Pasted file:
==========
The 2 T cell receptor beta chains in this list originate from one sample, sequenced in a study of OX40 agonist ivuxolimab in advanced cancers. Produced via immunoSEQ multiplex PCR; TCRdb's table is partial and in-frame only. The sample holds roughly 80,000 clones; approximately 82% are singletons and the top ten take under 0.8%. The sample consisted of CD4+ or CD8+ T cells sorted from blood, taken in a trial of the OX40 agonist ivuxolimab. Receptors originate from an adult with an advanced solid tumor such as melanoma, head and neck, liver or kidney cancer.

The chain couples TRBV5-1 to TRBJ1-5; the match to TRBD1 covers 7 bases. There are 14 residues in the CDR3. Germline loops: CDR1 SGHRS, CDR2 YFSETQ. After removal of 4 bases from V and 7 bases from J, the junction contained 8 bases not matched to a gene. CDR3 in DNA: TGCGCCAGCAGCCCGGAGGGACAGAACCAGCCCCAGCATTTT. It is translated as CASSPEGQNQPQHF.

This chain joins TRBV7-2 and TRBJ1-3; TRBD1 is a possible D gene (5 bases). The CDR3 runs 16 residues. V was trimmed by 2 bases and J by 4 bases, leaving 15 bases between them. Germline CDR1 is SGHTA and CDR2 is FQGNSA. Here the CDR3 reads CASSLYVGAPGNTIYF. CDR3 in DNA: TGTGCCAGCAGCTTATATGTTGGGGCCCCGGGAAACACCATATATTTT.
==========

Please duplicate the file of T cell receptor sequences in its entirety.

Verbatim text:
The 2 T cell receptor beta chains in this list originate from one sample, sequenced in a study of OX40 agonist ivuxolimab in advanced cancers. Produced via immunoSEQ multiplex PCR; TCRdb's table is partial and in-frame only. The sample holds roughly 80,000 clones; approximately 82% are singletons and the top ten take under 0.8%. The sample consisted of CD4+ or CD8+ T cells sorted from blood, taken in a trial of the OX40 agonist ivuxolimab. Receptors originate from an adult with an advanced solid tumor such as melanoma, head and neck, liver or kidney cancer.

The chain couples TRBV5-1 to TRBJ1-5; the match to TRBD1 covers 7 bases. There are 14 residues in the CDR3. Germline loops: CDR1 SGHRS, CDR2 YFSETQ. After removal of 4 bases from V and 7 bases from J, the junction contained 8 bases not matched to a gene. CDR3 in DNA: TGCGCCAGCAGCCCGGAGGGACAGAACCAGCCCCAGCATTTT. It is translated as CASSPEGQNQPQHF.

This chain joins TRBV7-2 and TRBJ1-3; TRBD1 is a possible D gene (5 bases). The CDR3 runs 16 residues. V was trimmed by 2 bases and J by 4 bases, leaving 15 bases between them. Germline CDR1 is SGHTA and CDR2 is FQGNSA. Here the CDR3 reads CASSLYVGAPGNTIYF. CDR3 in DNA: TGTGCCAGCAGCTTATATGTTGGGGCCCCGGGAAACACCATATATTTT.